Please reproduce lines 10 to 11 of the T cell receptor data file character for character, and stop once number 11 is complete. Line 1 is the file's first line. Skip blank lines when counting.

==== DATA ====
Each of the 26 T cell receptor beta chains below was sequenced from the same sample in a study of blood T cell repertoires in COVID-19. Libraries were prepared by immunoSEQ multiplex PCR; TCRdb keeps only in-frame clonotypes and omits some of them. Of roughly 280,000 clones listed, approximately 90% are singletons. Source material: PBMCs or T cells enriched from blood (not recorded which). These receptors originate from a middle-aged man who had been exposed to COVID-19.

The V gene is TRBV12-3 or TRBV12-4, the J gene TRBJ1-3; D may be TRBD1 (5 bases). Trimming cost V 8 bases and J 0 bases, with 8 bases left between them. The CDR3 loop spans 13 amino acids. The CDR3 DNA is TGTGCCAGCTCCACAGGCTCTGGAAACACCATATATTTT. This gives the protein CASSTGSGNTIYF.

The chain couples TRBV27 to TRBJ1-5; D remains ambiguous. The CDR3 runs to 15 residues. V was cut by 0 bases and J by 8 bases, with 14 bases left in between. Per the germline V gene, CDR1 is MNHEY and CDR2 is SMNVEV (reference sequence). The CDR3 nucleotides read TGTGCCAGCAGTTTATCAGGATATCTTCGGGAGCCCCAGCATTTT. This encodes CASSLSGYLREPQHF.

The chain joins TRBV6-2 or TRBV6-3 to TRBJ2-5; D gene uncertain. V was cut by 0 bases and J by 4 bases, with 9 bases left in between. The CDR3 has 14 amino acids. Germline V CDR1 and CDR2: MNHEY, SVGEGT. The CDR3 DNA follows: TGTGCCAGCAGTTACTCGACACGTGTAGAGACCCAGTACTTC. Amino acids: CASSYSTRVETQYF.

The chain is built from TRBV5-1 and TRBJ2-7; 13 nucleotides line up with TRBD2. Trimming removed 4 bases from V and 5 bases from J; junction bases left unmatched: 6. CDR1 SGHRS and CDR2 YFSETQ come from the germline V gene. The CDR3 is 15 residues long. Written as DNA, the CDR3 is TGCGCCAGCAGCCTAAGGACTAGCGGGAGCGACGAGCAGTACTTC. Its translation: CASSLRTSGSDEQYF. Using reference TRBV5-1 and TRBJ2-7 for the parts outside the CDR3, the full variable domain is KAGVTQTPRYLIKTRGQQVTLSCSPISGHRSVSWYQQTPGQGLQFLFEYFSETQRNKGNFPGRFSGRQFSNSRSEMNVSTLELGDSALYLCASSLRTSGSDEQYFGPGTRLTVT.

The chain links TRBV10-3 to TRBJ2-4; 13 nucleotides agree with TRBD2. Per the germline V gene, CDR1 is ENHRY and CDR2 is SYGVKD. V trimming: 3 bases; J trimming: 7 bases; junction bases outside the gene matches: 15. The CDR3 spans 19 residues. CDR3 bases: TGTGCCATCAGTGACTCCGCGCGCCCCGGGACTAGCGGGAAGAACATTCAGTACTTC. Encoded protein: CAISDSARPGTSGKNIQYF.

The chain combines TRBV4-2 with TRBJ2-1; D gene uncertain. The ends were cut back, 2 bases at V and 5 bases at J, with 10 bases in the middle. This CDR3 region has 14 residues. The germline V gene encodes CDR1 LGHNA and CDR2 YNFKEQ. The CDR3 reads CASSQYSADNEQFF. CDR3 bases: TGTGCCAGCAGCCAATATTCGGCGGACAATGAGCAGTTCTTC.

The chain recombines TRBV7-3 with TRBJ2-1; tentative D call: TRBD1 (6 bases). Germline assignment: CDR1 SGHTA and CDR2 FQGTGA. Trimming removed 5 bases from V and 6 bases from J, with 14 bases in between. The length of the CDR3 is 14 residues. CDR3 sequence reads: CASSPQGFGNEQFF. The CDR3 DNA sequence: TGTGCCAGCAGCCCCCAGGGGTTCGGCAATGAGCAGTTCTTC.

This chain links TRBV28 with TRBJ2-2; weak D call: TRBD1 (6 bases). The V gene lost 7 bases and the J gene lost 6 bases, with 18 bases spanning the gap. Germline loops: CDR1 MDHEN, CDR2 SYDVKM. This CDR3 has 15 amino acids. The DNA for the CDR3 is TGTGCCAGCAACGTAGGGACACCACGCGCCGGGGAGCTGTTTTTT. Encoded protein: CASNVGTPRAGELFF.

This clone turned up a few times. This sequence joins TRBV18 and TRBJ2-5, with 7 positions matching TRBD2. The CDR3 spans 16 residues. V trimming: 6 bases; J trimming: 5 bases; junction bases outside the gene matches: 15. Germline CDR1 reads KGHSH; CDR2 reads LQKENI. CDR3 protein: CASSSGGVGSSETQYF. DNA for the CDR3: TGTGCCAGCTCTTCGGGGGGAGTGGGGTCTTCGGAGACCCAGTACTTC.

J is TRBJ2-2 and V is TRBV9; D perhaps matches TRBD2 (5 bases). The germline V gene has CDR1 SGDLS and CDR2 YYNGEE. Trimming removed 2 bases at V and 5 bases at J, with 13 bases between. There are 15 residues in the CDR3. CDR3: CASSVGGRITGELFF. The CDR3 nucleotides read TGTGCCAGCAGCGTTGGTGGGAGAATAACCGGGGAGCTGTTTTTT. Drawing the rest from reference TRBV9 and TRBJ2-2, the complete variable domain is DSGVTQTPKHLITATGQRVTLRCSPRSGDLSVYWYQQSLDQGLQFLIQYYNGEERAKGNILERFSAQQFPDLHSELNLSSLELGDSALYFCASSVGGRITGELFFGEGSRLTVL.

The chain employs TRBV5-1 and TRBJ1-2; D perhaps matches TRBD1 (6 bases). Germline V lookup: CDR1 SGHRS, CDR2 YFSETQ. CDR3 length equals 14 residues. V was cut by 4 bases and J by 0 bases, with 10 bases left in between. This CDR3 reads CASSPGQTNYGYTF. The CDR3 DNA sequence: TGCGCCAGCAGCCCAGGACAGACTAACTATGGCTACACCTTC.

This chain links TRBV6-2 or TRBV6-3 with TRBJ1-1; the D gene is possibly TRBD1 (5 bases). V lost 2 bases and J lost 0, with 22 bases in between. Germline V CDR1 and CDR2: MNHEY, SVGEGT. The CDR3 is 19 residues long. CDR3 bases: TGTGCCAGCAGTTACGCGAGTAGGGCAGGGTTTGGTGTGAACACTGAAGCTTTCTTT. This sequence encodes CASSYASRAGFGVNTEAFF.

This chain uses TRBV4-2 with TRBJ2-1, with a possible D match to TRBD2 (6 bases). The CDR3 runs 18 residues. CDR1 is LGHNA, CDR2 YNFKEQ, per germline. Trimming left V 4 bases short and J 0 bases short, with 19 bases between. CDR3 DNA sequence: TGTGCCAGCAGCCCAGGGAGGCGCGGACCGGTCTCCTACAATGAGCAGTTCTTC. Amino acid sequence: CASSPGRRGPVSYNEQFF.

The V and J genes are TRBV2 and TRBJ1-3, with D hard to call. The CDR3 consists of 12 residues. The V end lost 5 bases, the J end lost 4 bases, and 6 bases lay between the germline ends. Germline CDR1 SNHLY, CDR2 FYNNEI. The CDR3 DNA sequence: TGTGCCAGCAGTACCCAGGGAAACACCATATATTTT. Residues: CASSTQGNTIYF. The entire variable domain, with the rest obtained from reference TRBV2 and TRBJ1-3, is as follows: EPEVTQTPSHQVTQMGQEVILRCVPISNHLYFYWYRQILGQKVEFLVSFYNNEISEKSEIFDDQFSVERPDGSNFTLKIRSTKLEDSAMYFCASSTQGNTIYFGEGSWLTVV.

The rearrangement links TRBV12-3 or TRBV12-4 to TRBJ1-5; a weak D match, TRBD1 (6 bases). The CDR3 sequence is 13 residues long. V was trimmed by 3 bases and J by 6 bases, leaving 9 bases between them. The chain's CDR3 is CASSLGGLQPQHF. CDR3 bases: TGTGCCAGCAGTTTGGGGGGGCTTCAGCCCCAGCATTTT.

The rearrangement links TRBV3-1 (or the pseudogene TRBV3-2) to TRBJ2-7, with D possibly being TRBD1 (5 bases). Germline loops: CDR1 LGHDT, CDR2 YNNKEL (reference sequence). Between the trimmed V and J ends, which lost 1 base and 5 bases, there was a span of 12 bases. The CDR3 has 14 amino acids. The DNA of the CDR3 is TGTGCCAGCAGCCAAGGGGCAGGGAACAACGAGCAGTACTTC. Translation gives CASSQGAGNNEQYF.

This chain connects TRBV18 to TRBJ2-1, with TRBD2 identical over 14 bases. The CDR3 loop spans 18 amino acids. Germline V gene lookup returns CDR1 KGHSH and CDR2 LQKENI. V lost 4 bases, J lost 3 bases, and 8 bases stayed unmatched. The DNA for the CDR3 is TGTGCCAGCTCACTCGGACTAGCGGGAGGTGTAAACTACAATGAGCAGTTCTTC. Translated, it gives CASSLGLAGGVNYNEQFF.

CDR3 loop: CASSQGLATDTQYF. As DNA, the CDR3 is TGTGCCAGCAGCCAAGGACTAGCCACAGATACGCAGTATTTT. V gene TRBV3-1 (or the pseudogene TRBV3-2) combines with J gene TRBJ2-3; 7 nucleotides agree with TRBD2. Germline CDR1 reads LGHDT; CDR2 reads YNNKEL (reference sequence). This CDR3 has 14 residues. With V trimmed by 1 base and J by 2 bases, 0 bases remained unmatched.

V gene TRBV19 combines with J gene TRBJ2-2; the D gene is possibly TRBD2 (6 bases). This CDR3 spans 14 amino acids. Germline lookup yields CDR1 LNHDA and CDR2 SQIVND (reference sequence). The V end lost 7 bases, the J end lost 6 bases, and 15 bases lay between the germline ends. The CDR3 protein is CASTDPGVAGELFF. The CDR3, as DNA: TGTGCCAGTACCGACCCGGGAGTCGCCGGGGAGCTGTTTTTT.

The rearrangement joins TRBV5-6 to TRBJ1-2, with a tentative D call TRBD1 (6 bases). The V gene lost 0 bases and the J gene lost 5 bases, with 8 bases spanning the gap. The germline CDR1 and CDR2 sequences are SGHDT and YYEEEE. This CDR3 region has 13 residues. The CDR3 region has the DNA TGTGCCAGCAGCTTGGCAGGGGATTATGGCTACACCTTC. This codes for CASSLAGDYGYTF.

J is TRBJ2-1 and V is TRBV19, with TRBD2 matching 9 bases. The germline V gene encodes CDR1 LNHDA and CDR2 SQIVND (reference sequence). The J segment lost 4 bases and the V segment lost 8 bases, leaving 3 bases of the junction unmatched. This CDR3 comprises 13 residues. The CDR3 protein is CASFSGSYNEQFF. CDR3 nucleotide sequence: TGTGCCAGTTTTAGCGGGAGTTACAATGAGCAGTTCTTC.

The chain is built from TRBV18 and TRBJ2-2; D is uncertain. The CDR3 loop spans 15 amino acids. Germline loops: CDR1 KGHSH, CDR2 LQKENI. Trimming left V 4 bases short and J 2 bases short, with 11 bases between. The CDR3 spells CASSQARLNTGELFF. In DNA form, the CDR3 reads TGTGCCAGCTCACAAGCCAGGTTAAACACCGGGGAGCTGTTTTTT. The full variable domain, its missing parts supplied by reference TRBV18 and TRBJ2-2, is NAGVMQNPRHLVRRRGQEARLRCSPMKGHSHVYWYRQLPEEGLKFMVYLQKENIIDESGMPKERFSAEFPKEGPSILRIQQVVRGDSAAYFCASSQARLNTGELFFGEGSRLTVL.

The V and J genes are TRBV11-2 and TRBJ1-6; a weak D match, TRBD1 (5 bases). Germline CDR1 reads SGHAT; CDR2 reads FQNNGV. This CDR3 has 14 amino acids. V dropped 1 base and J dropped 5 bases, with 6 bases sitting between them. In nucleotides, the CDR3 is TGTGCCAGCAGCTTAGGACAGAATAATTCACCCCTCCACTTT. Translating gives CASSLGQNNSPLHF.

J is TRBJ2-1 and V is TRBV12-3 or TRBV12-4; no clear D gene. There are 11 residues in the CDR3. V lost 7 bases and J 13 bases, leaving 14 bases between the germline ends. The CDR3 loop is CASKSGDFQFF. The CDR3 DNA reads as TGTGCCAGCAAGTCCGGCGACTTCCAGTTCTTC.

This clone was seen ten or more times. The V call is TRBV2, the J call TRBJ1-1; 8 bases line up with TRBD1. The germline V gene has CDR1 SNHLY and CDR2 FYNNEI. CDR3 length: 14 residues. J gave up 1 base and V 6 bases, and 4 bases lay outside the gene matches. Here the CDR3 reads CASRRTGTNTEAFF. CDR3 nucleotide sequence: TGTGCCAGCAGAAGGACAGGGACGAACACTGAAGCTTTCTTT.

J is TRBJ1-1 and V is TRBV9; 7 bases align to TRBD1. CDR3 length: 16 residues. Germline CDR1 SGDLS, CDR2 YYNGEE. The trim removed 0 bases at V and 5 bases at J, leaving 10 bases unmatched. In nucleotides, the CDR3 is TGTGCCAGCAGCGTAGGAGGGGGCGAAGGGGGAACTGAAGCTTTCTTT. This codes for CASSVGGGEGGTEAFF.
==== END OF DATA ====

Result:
This clone turned up a few times. This sequence joins TRBV18 and TRBJ2-5, with 7 positions matching TRBD2. The CDR3 spans 16 residues. V trimming: 6 bases; J trimming: 5 bases; junction bases outside the gene matches: 15. Germline CDR1 reads KGHSH; CDR2 reads LQKENI. CDR3 protein: CASSSGGVGSSETQYF. DNA for the CDR3: TGTGCCAGCTCTTCGGGGGGAGTGGGGTCTTCGGAGACCCAGTACTTC.

J is TRBJ2-2 and V is TRBV9; D perhaps matches TRBD2 (5 bases). The germline V gene has CDR1 SGDLS and CDR2 YYNGEE. Trimming removed 2 bases at V and 5 bases at J, with 13 bases between. There are 15 residues in the CDR3. CDR3: CASSVGGRITGELFF. The CDR3 nucleotides read TGTGCCAGCAGCGTTGGTGGGAGAATAACCGGGGAGCTGTTTTTT. Drawing the rest from reference TRBV9 and TRBJ2-2, the complete variable domain is DSGVTQTPKHLITATGQRVTLRCSPRSGDLSVYWYQQSLDQGLQFLIQYYNGEERAKGNILERFSAQQFPDLHSELNLSSLELGDSALYFCASSVGGRITGELFFGEGSRLTVL.